FULL OF GRACE AND TRUTH

A Sermon for the First Sunday after Christmas

Based on John 1:1-18

Richard L. Jeske, Vicar

 

     It is the last day of 2017, and I’m sure there are various emotions among us as we look back over these past twelve months.  Many of us can say “good riddance” to 0-17 is we concentrate on the threats to world peace, like the nuclear build-up in North Korea with its goal the ability to hit the United States; or if we concentrate on the many terrorist attacks in this and other countries; or if we see the war against ISIS grinding into guerilla warfare in various spots of the world; or if we think of the many attacks on Christian churches throughout the Middle East; or the break-up of the unity of Europe with the stability that European unity has meant since the end of World War II; or if we shake our heads at our own bumbling government and its inability to get much done.   Worst of all the New York Giants have the worst record of all teams in the National Football League. So any of could say 2017 has not been a good year, something to say “good riddance” to.

 

     Others would say 2017 hasn’t been that bad at all.  In fact, there are several long lists of good things that happened in 2017.  I went online and checked out four different websites listing “good things that happened in 2017.”  Among them are the medical advances that have been made this past year to cure types of hereditary blindness, advances in the cure of Lou Gehrig’s Disease, scientific breakthroughs fully to restore human skin that has suffered severe burns, and an 85% cure ratio for childhood leukemia; the goodness of responders far and near to attend to natural disasters – including the story of 80 people who suddenly emerged from the beach to form a human chain to save a family caught in riptide off the coast of Florida; and on all four of the websites I checked they all listed Prince Harry’s engagement to a divorced American commoner of mixed race, something that would not have been acceptable in England a few decades ago;  then there was the emergence of women’s voices, starting with the Women’s March in Washington, to begin to change deeply entrenched attitudes in the workplace; and the sudden interest of people who journeyed many miles just to see a solar eclipse, an event that caused greater interest in our global environment; and then there was the renewal of optimism in Houston after its hurricane deluge when their Astros won the World Series.  For many 2017 was a good year.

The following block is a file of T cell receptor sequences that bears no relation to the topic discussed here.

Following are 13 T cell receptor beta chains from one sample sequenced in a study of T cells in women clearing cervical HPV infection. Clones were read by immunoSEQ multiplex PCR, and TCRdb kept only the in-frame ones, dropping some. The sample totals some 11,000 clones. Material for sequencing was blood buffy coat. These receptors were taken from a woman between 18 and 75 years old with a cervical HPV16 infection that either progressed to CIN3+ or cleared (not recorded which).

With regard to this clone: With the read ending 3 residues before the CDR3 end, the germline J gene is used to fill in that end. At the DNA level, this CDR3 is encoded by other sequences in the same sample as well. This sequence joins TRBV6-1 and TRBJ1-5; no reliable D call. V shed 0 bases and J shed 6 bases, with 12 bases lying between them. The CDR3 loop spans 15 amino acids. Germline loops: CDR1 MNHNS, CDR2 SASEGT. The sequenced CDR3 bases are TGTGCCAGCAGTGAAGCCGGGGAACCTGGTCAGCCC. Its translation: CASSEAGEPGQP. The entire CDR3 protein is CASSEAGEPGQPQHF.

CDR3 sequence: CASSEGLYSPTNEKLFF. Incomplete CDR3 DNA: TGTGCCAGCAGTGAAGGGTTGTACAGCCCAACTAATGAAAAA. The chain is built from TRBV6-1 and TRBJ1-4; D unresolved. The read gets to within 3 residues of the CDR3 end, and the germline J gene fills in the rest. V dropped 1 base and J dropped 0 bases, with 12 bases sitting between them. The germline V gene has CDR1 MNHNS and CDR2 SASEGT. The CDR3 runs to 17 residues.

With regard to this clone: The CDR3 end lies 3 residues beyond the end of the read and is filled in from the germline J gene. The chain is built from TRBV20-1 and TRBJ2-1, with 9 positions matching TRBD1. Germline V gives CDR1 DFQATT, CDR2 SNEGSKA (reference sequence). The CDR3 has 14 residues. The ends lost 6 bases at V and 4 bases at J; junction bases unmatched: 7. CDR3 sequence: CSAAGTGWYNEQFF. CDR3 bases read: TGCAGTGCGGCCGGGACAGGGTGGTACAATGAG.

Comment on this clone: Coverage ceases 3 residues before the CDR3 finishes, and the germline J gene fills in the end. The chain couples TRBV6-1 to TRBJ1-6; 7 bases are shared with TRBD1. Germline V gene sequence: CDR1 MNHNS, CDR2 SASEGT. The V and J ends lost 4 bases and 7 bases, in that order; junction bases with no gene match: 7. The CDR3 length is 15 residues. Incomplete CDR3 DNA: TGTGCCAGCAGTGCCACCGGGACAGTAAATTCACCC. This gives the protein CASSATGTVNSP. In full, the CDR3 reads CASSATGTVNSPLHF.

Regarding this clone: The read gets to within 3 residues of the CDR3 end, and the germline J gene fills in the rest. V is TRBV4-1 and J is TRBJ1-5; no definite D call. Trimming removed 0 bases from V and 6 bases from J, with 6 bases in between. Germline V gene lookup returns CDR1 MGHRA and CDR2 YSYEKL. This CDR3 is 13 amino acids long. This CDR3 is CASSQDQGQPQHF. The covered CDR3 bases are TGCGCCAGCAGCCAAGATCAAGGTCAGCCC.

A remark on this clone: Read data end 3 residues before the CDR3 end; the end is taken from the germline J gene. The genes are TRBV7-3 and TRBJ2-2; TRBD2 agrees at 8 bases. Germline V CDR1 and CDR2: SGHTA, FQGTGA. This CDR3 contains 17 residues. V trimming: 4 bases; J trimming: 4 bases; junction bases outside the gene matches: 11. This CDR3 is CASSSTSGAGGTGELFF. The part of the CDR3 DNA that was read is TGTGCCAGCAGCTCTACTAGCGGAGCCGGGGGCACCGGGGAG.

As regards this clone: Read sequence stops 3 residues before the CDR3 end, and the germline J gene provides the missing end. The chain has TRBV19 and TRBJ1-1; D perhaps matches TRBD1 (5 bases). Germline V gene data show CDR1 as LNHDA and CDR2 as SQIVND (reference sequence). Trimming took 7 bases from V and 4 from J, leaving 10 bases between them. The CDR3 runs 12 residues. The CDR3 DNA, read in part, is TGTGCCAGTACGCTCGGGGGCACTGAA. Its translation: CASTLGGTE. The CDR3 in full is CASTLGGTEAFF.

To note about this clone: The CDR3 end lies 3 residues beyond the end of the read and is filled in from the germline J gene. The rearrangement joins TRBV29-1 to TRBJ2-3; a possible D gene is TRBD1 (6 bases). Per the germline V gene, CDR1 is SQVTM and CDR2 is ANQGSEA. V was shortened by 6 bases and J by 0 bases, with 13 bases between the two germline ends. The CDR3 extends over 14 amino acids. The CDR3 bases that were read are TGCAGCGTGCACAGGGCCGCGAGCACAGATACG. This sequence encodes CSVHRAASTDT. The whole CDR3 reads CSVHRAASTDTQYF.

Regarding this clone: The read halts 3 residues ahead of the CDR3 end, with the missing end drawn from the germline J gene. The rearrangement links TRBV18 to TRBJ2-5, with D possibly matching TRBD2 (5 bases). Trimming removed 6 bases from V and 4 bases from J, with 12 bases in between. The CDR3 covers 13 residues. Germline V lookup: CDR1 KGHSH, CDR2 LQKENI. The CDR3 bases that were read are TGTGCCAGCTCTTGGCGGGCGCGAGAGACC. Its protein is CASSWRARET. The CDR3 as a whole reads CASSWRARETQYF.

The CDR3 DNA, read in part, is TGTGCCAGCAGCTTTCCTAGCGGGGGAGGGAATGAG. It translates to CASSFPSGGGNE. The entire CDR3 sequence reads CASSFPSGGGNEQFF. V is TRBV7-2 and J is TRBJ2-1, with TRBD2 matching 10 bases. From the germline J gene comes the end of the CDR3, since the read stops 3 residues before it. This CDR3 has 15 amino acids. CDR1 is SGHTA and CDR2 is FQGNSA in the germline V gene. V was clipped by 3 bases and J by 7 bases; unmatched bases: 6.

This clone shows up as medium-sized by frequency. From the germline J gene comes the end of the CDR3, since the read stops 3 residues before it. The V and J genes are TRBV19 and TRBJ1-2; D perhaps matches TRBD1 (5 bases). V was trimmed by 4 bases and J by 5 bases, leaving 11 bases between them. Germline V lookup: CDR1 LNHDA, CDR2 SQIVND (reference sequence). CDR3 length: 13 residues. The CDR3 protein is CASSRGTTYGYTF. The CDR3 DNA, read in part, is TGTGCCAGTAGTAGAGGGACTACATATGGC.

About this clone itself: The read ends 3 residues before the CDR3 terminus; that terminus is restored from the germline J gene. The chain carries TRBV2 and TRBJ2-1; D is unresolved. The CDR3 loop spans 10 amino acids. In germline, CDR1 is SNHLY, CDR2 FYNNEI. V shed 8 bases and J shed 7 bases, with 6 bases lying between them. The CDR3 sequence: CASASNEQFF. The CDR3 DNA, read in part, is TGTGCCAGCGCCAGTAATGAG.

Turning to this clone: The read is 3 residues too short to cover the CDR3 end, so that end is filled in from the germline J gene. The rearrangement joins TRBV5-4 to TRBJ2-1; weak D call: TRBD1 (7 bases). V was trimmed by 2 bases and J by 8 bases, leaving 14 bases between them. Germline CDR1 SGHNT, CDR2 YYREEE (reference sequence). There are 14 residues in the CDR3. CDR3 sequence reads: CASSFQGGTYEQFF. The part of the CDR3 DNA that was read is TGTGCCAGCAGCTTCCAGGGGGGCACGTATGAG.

And for us we’re not quite done with the Christmas season yet, and it was good to hear the final newscast of a television news program of the year (Chris Matthew’s “Hardball”) end with the hymn “Hark, the Herald Angels Sing.”  After all, the Christmas season does last two weeks – everything’s not over on the 26th – and today we get to hear the opening of John’s Gospel again.  Its poetry concentrates on the meaning of what happened on that first Christmas, at the moment of the entry of the eternal into this human world with the birth of Jesus Christ.  The Word that existed from the beginning “became flesh and lived among us, and we have seen his glory …, full of grace and truth.”

 

     Grace.  Could be a woman’s name.  It could mean a dignified poise that a person possesses, especially under pressure, the way someone handles an insult, or a setback, or some misfortune.  It could mean the prayer we say before dinner.  It could mean a few days “grace” we get before we have to meet a deadline. There was a translation of the Bible that refused to use the word “grace” (the translation was first titled rather audaciously as God’s Word), because, the translators said, the word “grace” had become so befogged hat no one knew what it meant anymore, especially when it referred to “God’s grace”; so the translators replace the words “God grace” with “God’s kindness,” and that translation soon became known as the “graceless Bible.”